NTSB: Poor Safety Planning, Engineer's Training Led to Fatal Amtrak Crash
Board cites combination of factors as probable cause of 2017 DuPont, Wash., derailment
The National Transportation Safety Board has determined that several factors combined to be the probable cause of a fatal 2017 Amtrak derailment in DuPont, Wash., including track owner Sound Transit’s failure to take steps to address the dangerous curve where the train derailed—a segment that lacked an operational Positive Train Control system. The board also cited the engineer’s excessive speed as he entered the curve and his lack of training on that section of track and the type of locomotive he was operating.
The four-member board voted unanimously on May 21 to endorse the findings of its staff that investigated the accident and 26 new safety recommendations, and several reiterated ones, for the U.S. Department of Transportation/Federal Railroad Administration, Sound Transit, Amtrak and other organizations.
The NTSB also said a contributing factor involved in the accident was the Washington State Dept. of Transportation's decision to begin revenue service on the line without the assurance that safety certification and verification had been done to the level contained in a preliminary hazard assessment.
Moreover, the board said a factor that contributed to the accident's severity was the FRA's decision to use a "grandfathering" provision to allow use of railcars that didn't meet strength requirements set by regulation for revenue passenger service. NTSB said that ended up leading to "passenger ejections, injuries and fatalties."
Board chairman Robert L. Sumwalt underlined the importance of positive train control (PTC), a system of wayside and in-locomotive equipment and technology that aims to prevent excessive train speed and derailments.
Sumwalt said that since 2013, the NTSB has investigated three fatal derailments involving high speed, including the one in Washington. "All three have the same thing in common: each could have been prevented by Positive Train Control," he added.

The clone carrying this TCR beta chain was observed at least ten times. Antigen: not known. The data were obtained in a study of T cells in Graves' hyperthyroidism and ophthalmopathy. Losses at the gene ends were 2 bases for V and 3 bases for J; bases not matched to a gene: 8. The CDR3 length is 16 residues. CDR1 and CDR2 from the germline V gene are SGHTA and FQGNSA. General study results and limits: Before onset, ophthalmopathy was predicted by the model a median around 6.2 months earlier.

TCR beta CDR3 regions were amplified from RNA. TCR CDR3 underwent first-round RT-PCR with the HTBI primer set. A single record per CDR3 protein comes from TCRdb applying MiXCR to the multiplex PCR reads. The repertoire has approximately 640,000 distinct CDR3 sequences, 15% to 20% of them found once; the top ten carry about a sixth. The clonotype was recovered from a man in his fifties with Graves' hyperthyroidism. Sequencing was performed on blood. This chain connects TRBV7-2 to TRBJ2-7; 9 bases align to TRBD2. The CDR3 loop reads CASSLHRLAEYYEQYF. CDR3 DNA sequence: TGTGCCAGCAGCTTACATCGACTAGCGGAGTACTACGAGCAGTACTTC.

He said that starting revenue service on the track segment before PTC was in operation there "set up the engineer to fail."
On Dec. 18, 2017, Amtrak’s Cascades Train number 501 was on its initial run on a route from Seattle to Portland, Ore., when it went off the rails as it entered a curve at a speed of about 78 mph, more than twice its posted 30 mph speed.
NTSB said the lead locomotive and four cars dropped onto Interstate 5, hitting eight vehicles. Three passengers aboard the train were killed and 57 passengers and crew members and eight in highway vehicles were injured.
Among the board's many recommendations, it called on FRA to bar passenger service on "new, refurbished or updated" track segments unless PTC is implemented there.
It also recommended that FRA to "compel" all intercity passenger and commuter rail lines to meet long-pending requirements of adopting and implementing requirements for emergency lighting to let passengers, crew members and first responders move safely through cars after accidents.